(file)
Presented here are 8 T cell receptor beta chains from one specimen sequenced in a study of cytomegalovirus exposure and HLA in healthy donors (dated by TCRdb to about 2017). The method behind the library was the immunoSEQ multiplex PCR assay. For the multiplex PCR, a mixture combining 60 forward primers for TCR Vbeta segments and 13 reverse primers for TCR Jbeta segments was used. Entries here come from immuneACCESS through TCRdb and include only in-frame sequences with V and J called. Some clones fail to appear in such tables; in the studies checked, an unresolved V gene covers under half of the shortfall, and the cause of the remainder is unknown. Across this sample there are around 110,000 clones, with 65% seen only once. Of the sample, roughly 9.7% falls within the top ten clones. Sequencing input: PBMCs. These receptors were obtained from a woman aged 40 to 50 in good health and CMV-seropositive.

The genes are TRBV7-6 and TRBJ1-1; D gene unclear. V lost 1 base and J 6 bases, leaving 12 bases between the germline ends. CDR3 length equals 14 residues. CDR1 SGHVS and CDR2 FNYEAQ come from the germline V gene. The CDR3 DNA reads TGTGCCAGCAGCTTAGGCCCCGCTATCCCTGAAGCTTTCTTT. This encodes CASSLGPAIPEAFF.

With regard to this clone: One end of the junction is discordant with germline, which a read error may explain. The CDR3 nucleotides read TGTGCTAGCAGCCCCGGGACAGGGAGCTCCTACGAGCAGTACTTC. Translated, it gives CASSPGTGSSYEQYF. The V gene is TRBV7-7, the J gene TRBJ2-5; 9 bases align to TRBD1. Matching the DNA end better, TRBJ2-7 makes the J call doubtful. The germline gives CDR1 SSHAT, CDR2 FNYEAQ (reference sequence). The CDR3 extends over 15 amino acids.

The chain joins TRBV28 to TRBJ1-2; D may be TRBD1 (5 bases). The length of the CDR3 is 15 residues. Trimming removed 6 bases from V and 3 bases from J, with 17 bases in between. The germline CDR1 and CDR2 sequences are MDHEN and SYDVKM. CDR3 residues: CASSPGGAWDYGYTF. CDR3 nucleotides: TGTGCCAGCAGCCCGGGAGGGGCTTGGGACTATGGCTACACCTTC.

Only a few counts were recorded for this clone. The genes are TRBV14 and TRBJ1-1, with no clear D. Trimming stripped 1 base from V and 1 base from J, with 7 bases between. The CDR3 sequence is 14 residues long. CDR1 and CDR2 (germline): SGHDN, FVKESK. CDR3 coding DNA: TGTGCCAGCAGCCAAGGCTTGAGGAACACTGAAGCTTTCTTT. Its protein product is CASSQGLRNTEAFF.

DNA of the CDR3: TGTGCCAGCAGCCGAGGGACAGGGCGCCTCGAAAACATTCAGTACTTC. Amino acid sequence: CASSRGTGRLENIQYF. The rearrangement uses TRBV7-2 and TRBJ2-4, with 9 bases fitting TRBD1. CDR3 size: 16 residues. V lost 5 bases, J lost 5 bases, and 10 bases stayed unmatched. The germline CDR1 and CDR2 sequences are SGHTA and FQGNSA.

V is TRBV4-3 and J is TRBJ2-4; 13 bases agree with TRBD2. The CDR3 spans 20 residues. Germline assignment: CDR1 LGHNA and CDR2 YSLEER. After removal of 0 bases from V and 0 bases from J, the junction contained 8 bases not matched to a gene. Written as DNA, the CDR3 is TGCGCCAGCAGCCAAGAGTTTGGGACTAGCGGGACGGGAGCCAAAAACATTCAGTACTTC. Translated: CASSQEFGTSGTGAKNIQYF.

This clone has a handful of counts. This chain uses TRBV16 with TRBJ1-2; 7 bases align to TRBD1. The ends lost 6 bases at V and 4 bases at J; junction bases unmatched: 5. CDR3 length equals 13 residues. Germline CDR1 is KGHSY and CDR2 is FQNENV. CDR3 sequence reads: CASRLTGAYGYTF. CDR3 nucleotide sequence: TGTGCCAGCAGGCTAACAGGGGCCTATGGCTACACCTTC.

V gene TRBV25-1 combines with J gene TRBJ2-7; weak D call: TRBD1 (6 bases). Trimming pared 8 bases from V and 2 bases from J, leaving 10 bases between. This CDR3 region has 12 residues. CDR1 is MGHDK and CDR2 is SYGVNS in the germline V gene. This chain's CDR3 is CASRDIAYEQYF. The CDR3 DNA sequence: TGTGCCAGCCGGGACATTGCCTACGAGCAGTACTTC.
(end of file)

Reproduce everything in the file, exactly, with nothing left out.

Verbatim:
Presented here are 8 T cell receptor beta chains from one specimen sequenced in a study of cytomegalovirus exposure and HLA in healthy donors (dated by TCRdb to about 2017). The method behind the library was the immunoSEQ multiplex PCR assay. For the multiplex PCR, a mixture combining 60 forward primers for TCR Vbeta segments and 13 reverse primers for TCR Jbeta segments was used. Entries here come from immuneACCESS through TCRdb and include only in-frame sequences with V and J called. Some clones fail to appear in such tables; in the studies checked, an unresolved V gene covers under half of the shortfall, and the cause of the remainder is unknown. Across this sample there are around 110,000 clones, with 65% seen only once. Of the sample, roughly 9.7% falls within the top ten clones. Sequencing input: PBMCs. These receptors were obtained from a woman aged 40 to 50 in good health and CMV-seropositive.

The genes are TRBV7-6 and TRBJ1-1; D gene unclear. V lost 1 base and J 6 bases, leaving 12 bases between the germline ends. CDR3 length equals 14 residues. CDR1 SGHVS and CDR2 FNYEAQ come from the germline V gene. The CDR3 DNA reads TGTGCCAGCAGCTTAGGCCCCGCTATCCCTGAAGCTTTCTTT. This encodes CASSLGPAIPEAFF.

With regard to this clone: One end of the junction is discordant with germline, which a read error may explain. The CDR3 nucleotides read TGTGCTAGCAGCCCCGGGACAGGGAGCTCCTACGAGCAGTACTTC. Translated, it gives CASSPGTGSSYEQYF. The V gene is TRBV7-7, the J gene TRBJ2-5; 9 bases align to TRBD1. Matching the DNA end better, TRBJ2-7 makes the J call doubtful. The germline gives CDR1 SSHAT, CDR2 FNYEAQ (reference sequence). The CDR3 extends over 15 amino acids.

The chain joins TRBV28 to TRBJ1-2; D may be TRBD1 (5 bases). The length of the CDR3 is 15 residues. Trimming removed 6 bases from V and 3 bases from J, with 17 bases in between. The germline CDR1 and CDR2 sequences are MDHEN and SYDVKM. CDR3 residues: CASSPGGAWDYGYTF. CDR3 nucleotides: TGTGCCAGCAGCCCGGGAGGGGCTTGGGACTATGGCTACACCTTC.

Only a few counts were recorded for this clone. The genes are TRBV14 and TRBJ1-1, with no clear D. Trimming stripped 1 base from V and 1 base from J, with 7 bases between. The CDR3 sequence is 14 residues long. CDR1 and CDR2 (germline): SGHDN, FVKESK. CDR3 coding DNA: TGTGCCAGCAGCCAAGGCTTGAGGAACACTGAAGCTTTCTTT. Its protein product is CASSQGLRNTEAFF.

DNA of the CDR3: TGTGCCAGCAGCCGAGGGACAGGGCGCCTCGAAAACATTCAGTACTTC. Amino acid sequence: CASSRGTGRLENIQYF. The rearrangement uses TRBV7-2 and TRBJ2-4, with 9 bases fitting TRBD1. CDR3 size: 16 residues. V lost 5 bases, J lost 5 bases, and 10 bases stayed unmatched. The germline CDR1 and CDR2 sequences are SGHTA and FQGNSA.

V is TRBV4-3 and J is TRBJ2-4; 13 bases agree with TRBD2. The CDR3 spans 20 residues. Germline assignment: CDR1 LGHNA and CDR2 YSLEER. After removal of 0 bases from V and 0 bases from J, the junction contained 8 bases not matched to a gene. Written as DNA, the CDR3 is TGCGCCAGCAGCCAAGAGTTTGGGACTAGCGGGACGGGAGCCAAAAACATTCAGTACTTC. Translated: CASSQEFGTSGTGAKNIQYF.

This clone has a handful of counts. This chain uses TRBV16 with TRBJ1-2; 7 bases align to TRBD1. The ends lost 6 bases at V and 4 bases at J; junction bases unmatched: 5. CDR3 length equals 13 residues. Germline CDR1 is KGHSY and CDR2 is FQNENV. CDR3 sequence reads: CASRLTGAYGYTF. CDR3 nucleotide sequence: TGTGCCAGCAGGCTAACAGGGGCCTATGGCTACACCTTC.

V gene TRBV25-1 combines with J gene TRBJ2-7; weak D call: TRBD1 (6 bases). Trimming pared 8 bases from V and 2 bases from J, leaving 10 bases between. This CDR3 region has 12 residues. CDR1 is MGHDK and CDR2 is SYGVNS in the germline V gene. This chain's CDR3 is CASRDIAYEQYF. The CDR3 DNA sequence: TGTGCCAGCCGGGACATTGCCTACGAGCAGTACTTC.